Monday, November 22, 2010


Entering the Panic Zone

My latest book, The Panic Zone concerns the story of Emma Lane, young mother who survives a car crash, which claims her husband and baby boy. In the confusion she thinks she sees someone rescue her son. But in the hospital she's told she's enduring trauma and that her husband and baby are dead. A few nights later, while grappling with her grief, a stranger calls, telling her: "Your baby is alive." Eventually, Jack Gannon, a wire service reporter based in New York City, helps her search for the truth about her baby. They learn that the tragedy may be tied to deadly conspiracy that reaches around the world with chilling implications and their pursuit becomes a panicked race against time.

The Panic Zone
is the second book in the Jack Gannon series. Thriller fans met Gannon in the first book in the series, Vengeance Road when it was released in 2009. The prestigious International Thriller Writers (ITW) has named Vengeance Road a finalist for a 2010 Thriller Award in the category of Best Paperback Original and The Private Eye Writers of America also selected Vengeance Road as a finalist in the category of Best Paperback Original.

The story for this book came from a spectrum of sources. As I do with most of my books, I drew on my times as a reporter, my experiences as a human being, I observe the world around me, always thinking, wondering, "What if?" When I'm stuck, make things up.

With The Panic Zone, I recalled reading a news story years ago about a mother whose baby died in a house fire - was incinerated with nothing left. For years the mother had always believed in her heart that her baby was alive somewhere. Somehow later a child surfaced and DNA proved it was her child and they were reunited. I think the story was that the baby had been abducted from her crib during the fire, or something. Anyway, I thought of that when I created my fictional mother, Emma Lane.

For Gannon's assignment I drew on my own time when I was a working at the Calgary Herald and Columbine broke. I was dispatched to cover the story -- told to get on the next plane to Denver with nothing but a laptop and a credit card -- to buy what I needed in Colorado.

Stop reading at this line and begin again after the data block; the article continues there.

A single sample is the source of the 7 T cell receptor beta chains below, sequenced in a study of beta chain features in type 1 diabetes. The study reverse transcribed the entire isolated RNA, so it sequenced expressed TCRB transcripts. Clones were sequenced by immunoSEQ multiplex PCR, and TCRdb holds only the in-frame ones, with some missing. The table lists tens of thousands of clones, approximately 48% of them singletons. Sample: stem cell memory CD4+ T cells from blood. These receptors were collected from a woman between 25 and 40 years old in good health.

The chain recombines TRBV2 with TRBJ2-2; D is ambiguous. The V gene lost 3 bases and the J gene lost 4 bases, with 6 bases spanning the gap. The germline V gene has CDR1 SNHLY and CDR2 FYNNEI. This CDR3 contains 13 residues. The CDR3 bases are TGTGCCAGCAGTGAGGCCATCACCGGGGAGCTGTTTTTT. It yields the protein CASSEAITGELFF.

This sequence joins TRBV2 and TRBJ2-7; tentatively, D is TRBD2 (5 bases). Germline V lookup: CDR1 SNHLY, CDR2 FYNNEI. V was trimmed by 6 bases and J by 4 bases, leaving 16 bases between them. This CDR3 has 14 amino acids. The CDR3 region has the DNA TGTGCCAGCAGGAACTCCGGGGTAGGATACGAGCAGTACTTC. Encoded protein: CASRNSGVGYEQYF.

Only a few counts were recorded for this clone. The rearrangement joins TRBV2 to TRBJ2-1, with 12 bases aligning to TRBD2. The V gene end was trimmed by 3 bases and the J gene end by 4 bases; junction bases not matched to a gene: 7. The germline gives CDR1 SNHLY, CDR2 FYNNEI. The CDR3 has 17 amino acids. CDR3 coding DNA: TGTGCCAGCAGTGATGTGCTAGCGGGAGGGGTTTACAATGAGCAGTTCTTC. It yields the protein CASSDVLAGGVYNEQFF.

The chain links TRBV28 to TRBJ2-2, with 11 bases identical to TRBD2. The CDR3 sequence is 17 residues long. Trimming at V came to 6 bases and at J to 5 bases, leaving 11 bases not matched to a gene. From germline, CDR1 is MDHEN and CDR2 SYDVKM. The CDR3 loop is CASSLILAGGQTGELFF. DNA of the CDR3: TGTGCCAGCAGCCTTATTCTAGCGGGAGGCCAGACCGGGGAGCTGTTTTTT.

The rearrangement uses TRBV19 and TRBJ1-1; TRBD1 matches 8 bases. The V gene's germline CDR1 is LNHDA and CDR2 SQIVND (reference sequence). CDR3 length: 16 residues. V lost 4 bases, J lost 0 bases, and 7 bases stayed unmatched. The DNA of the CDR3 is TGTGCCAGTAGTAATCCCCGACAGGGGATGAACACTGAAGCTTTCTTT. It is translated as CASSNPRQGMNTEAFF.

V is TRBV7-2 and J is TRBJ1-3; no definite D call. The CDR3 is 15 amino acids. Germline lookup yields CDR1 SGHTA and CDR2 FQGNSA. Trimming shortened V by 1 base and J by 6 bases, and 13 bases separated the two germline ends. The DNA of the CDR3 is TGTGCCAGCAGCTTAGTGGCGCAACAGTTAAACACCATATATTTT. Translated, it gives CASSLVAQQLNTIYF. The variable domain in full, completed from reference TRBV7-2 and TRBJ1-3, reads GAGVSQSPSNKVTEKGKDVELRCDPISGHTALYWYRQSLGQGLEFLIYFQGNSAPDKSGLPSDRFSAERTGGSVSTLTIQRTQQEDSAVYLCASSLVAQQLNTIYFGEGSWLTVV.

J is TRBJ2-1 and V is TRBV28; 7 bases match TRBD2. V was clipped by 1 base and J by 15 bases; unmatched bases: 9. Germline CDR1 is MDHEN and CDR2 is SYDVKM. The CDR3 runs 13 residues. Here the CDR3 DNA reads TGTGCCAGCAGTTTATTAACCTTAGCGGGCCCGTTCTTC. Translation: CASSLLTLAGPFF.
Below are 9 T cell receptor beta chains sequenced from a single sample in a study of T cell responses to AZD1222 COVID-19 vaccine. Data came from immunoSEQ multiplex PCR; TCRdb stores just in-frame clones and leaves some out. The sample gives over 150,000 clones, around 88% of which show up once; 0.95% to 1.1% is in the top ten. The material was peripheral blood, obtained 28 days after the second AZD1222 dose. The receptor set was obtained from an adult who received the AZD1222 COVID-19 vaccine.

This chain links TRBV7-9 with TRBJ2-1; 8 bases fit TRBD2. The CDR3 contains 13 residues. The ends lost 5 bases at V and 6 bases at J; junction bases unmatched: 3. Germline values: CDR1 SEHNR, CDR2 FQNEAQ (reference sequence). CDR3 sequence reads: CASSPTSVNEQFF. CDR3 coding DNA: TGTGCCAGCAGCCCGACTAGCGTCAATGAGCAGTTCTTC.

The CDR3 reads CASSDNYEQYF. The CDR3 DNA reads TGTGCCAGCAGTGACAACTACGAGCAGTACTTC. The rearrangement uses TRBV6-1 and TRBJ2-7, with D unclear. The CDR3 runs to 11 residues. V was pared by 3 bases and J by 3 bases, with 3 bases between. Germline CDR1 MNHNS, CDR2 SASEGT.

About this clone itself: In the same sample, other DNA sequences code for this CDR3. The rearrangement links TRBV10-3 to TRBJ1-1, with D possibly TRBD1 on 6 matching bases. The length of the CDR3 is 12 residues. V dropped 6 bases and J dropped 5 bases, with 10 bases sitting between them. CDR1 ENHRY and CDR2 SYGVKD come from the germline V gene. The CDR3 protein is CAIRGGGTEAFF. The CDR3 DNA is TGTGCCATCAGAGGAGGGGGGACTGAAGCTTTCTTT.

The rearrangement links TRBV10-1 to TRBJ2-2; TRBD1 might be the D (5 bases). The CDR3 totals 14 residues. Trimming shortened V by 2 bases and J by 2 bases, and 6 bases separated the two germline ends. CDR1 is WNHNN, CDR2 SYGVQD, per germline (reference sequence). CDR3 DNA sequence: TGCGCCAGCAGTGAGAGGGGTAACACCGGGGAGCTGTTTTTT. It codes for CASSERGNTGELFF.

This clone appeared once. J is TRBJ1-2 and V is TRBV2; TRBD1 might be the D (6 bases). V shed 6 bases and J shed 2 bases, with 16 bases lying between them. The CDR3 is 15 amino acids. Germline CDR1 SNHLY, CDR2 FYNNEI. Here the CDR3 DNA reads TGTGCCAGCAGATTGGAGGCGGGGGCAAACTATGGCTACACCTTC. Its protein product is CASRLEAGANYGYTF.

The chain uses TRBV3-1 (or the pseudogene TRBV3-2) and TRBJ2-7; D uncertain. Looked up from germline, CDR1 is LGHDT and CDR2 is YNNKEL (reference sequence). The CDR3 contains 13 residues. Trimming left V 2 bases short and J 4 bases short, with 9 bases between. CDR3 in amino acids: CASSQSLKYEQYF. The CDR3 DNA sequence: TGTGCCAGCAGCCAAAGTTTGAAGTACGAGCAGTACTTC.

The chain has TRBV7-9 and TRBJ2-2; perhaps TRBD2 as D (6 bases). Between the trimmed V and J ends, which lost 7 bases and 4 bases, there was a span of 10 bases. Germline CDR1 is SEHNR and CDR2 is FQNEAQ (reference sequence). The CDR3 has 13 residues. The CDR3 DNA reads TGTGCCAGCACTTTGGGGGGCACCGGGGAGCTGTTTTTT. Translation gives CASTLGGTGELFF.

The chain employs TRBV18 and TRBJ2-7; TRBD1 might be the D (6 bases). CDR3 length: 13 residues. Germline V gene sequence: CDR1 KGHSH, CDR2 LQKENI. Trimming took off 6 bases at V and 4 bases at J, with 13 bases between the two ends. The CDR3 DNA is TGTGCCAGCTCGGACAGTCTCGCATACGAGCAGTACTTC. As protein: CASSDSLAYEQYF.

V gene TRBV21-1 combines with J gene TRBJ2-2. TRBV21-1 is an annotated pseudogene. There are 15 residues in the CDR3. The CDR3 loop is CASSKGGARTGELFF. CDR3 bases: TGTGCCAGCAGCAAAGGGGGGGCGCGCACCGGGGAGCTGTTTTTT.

My stomach was in knots at the magnitude. When I left, the fear was 10 deaths. When I landed in Denver, President Clinton was on the airport TVs offering condolences and the fear was 25 dead. My knees nearly buckled.

I drew upon that tension for Jack Gannon, when he's dispatched from New York to fly to Rio de Janeiro to cover the breaking story of a cafe bombing -- I used my experience of being thrown into chaos with a clock ticking. Now, for part of the science in The Panic Zone, I recalled the time I was on assignment in Africa when I was bit in my lower leg by a dog in a village in Ethiopia. We were in a 90% exposure zone and doctors were extremely concerned, they feared that a bat could have infected the aggressive dog. Because it was in my lower leg, I got a pre-exposure shots for rabies in Addis Ababa.

That got me thinking about bats carrying diseases and I imagined clandestine scientific expeditions into remote African jungle caves to collect lethal saliva from bats carrying a new lethal strain. That led to further research and some chilling scenes in the book.

I read a number of books on the history of secret, often troubling, research. Throughout history there are horrifying cases of people subjected to experimentation without their consent. Poor people, people in prisons, mental hospitals - look at the Nazi experiments on concentration camp inmates.

In recent years there have been reports of disturbing efforts to create biological weapons that target specific races, or genes - a genetic attack. And just go online and you'll find all kinds of conspiracy theories about any kind of questionable experiments -- but The Panic Zone is all fiction.

However, there was the time I was dispatched to Jamaica to do a story on the murky background of an ex-Jamaican cop who murdered a police officer in Canada. I rode in the back of a pickup with Jamaica's anti-drug task force on drug raids in the slums of Kingston.

As our vehicles marshaled and the cops locked and loaded these two white guys in dark glasses materialized and asked: Who are you? Reporter, I said. Who are you? – We're not here, they said.

Later one of the cops beside me told me the strangers were CIA working on something. It stayed with me and got me thinking about the ghost work carried out in exotic places and I worked some of it into The Panic Zone.

As for what's next: I've just written my 12th novel which will be released in the early part of 2011. It is titled IN DESPERATION and will be the third book in the Jack Gannon series.

I expect to do more in the series and possibly another stand alone.

For more information visit - sign up for my newsletter on my homepage for exclusive chances to win free autographed books.

Rick Mofina grew up in Belleville, Ontario. He received his Bachelor of Journalism degree from Carleton University in Ottawa and began his writing career as a news reporter.

His freelance crime stories have appeared in The New York Times, Reader's Digest, and Penthouse. He is the author of several crime/suspense novels and short stories. He won the Arthur Ellis Award for Best Novel from Crime Writers of Canada for his novel, Blood of Others.

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